In the fascinating Radiolab episode “Juicervose”, there’s a great story of the how the Suskind parents managed to get through to their autistic child. In the story, the boy spent a lot of his time watching Disney cartoons and not communicating with anyone verbally, always only using the word “juicervose”. One day, the boy kept playing and rewinding this particular video from the Little Mermaid:
Go ahead and watch this, many times if you have the patience! In any case, his family made a fascinating discovery about what their child was trying to communicate. You probably should listen to just the first 10 minutes of this to find out about what their boy was trying to say.
In today’s blog post, I want to continue talking a bit more about memorisation, which played a significant role in how the Suskind boy managed to slowly learn to communicate with the world. As we’ve explored a little earlier on this blog earlier, a lot of us educators are sometimes wary of just getting our students to memorise facts for no other reason than for its own sake. We understand that an overemphasis on rote-learning is sometimes harmful to the intellectual development of our children. As Basecamp, we take a long term approach towards learning, and train our students in creative thinking skills in our English, Maths, and Science tuition classes.
In this short article, we will look at the issue from another angle, and consider how can learning things by heart help, instead of detracting from learning.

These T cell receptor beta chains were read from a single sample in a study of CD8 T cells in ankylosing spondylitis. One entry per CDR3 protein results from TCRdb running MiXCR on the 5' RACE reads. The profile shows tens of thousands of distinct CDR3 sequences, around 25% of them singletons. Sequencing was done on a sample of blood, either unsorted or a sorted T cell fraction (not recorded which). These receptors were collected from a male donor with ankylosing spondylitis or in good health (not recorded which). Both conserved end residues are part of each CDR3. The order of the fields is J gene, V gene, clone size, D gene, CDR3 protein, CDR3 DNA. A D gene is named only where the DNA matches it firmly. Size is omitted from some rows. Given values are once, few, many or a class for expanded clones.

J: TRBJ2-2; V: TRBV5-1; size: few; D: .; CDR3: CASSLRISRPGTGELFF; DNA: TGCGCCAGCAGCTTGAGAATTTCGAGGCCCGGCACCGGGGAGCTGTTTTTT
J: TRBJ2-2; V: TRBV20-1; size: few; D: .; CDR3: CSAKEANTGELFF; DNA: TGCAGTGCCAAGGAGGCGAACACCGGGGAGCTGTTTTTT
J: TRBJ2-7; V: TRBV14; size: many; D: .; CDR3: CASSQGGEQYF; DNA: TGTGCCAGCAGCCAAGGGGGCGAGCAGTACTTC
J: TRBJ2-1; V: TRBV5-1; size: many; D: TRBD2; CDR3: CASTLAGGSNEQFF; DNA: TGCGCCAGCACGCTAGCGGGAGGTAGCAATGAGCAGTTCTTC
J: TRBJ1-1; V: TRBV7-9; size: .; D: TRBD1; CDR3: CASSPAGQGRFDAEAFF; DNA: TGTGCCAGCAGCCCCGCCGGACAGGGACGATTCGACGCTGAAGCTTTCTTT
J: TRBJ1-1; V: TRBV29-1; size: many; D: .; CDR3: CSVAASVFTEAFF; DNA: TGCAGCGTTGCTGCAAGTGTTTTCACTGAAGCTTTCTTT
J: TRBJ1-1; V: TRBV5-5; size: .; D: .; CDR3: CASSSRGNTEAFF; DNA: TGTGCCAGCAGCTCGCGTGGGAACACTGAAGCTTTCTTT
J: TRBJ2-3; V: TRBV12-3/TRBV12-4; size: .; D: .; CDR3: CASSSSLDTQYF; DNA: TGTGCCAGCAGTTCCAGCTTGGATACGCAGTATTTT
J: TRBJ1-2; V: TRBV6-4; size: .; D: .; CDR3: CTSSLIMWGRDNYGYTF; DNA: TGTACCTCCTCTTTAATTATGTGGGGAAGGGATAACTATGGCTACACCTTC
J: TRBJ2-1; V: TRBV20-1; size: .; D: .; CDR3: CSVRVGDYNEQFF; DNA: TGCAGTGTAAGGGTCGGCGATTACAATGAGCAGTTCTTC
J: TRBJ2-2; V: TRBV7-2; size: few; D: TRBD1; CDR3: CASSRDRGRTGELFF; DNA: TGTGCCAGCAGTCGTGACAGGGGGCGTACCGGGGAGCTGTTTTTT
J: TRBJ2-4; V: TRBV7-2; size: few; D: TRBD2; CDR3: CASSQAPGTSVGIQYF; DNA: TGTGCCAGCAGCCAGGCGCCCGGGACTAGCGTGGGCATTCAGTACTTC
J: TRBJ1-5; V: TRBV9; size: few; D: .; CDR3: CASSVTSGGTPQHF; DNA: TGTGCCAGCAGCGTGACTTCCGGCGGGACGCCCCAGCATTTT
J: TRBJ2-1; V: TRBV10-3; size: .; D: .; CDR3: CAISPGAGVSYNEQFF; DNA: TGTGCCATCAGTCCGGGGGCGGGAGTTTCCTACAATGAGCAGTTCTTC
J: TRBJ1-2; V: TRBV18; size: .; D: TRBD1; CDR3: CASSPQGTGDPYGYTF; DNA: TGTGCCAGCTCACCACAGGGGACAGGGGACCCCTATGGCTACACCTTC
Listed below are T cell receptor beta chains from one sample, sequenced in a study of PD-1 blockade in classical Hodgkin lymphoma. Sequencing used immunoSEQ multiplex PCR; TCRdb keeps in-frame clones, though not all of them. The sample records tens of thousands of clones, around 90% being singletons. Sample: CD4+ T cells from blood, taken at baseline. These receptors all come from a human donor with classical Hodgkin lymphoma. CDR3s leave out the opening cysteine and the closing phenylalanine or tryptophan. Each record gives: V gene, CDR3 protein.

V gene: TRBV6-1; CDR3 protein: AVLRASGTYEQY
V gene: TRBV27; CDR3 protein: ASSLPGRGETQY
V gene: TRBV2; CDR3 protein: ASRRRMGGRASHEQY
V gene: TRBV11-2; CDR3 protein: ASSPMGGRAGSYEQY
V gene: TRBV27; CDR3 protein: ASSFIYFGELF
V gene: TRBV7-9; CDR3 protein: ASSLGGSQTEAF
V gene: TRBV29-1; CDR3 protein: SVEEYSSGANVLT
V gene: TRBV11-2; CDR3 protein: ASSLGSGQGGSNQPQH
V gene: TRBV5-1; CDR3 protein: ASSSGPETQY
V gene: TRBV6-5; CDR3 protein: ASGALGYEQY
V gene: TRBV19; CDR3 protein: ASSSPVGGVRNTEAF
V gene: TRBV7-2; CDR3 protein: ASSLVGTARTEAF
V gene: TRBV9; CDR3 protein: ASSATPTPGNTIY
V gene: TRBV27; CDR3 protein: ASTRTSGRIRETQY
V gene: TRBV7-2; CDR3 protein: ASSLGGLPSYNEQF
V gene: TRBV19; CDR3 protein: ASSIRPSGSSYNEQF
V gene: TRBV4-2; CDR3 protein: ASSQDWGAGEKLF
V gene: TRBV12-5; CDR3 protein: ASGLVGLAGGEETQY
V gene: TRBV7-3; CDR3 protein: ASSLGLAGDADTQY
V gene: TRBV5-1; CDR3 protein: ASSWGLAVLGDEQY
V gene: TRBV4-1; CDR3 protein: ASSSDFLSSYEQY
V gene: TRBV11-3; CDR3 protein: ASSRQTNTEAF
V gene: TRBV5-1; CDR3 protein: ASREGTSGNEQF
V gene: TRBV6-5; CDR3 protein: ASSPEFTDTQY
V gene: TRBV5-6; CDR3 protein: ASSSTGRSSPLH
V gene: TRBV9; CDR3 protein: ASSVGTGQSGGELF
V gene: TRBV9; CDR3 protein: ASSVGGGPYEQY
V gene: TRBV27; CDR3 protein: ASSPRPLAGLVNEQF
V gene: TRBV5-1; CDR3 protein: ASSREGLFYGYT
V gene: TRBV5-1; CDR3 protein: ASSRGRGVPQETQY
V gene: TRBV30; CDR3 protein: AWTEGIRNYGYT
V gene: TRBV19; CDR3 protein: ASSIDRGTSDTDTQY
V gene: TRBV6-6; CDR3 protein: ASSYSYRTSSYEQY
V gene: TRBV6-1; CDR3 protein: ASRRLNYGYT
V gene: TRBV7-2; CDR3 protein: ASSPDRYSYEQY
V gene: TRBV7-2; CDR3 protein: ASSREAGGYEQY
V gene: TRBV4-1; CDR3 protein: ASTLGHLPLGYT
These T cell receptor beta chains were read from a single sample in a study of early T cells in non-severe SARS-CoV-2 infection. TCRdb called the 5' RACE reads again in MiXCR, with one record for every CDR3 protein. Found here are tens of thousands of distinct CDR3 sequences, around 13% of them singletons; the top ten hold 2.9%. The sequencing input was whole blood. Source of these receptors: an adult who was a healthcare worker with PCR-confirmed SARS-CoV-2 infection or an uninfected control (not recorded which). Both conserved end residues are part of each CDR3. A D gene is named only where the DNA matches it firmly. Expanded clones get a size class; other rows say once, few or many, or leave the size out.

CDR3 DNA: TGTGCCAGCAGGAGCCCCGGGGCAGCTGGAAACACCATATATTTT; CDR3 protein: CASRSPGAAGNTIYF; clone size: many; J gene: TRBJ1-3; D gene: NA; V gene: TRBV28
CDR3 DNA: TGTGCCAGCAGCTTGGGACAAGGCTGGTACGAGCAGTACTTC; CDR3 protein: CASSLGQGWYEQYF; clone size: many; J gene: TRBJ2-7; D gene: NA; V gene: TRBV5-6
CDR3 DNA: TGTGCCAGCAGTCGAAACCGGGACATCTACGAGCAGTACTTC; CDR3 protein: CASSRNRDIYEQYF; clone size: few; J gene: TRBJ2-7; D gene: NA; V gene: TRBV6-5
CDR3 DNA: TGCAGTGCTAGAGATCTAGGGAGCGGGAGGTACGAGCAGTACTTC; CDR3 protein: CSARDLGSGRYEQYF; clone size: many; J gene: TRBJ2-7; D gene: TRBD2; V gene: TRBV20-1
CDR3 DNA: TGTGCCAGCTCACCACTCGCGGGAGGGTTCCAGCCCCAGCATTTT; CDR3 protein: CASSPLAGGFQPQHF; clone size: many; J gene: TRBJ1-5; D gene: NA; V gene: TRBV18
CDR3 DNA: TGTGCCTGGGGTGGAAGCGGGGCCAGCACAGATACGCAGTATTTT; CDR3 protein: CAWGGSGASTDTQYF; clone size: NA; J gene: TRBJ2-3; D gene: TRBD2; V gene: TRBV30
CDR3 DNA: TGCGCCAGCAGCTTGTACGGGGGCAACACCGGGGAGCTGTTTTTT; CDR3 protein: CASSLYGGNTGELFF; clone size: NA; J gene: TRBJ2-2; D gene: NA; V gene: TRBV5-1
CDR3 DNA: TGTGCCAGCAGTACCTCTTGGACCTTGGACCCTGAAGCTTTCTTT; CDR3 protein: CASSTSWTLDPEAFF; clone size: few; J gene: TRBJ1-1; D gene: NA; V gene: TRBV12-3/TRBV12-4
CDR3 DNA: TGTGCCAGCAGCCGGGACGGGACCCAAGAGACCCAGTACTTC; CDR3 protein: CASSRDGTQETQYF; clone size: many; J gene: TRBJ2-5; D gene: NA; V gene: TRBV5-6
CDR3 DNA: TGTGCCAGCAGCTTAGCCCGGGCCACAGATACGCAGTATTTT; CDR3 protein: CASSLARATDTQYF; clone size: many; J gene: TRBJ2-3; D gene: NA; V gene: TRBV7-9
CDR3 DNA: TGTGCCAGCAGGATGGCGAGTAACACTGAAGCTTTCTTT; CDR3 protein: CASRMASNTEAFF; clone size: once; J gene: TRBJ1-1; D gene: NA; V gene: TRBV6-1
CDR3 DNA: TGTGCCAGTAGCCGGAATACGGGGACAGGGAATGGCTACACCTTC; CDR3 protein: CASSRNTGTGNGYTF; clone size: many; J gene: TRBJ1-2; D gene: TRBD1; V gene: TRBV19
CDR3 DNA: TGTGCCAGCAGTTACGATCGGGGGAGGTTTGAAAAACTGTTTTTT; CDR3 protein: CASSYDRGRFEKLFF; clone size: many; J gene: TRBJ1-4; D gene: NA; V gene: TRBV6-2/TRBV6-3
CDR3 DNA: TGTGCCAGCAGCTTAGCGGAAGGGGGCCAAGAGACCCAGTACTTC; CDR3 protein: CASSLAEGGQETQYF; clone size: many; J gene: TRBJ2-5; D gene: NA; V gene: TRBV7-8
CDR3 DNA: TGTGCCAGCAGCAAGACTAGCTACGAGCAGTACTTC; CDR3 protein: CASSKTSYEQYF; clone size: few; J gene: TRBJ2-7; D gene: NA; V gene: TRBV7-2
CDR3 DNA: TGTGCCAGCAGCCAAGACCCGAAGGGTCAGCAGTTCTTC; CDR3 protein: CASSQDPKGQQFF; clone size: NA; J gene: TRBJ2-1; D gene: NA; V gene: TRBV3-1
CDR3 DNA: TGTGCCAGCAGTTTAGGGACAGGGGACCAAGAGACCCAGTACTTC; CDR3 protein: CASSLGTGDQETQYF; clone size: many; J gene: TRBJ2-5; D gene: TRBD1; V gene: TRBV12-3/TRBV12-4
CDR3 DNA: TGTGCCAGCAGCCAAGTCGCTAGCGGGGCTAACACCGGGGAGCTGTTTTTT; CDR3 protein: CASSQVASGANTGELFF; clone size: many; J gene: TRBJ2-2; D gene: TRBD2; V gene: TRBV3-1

You get deeper insights
The two concepts, learning, and memorising, are actually closely related. Learning is the acquisition of knowledge, while memory is the demonstration of what has been learnt. When we say we are acquiring new knowledge slowly, we call that learning, but when the acquisition occurs instantly, we say that’s memory work. However, there are certain types of learning that can only be achieved through repeated practice and memorisation. For instance, when pick up a new text for literature, we are initially overwhelmed with the plot details, characters, and “what happened when” that we are unable to properly appreciate the tone, texture, and structure of the text. When we memorise poems and reread books, we start to gain familiarity with our material, and only then are we able to start developing insight into what we are learning.
Learning things by heart is good exercise (for your brain)
Yes, even Einstein could be forgetful at times. However, learning how to become better at memory is a skill that everyone can acquire, and while we should know to differentiate between the things that are important to memorise (our parent’s birthdays, concepts and how what we learn ties in with everything else) and things that are unimportant (random facts, for example), we nonetheless work our brain muscles and can pick up memory skills when we put in efforts to learning things by heart. For example, did you know that you can learn to memorise π to one hundred digits in less than four minutes?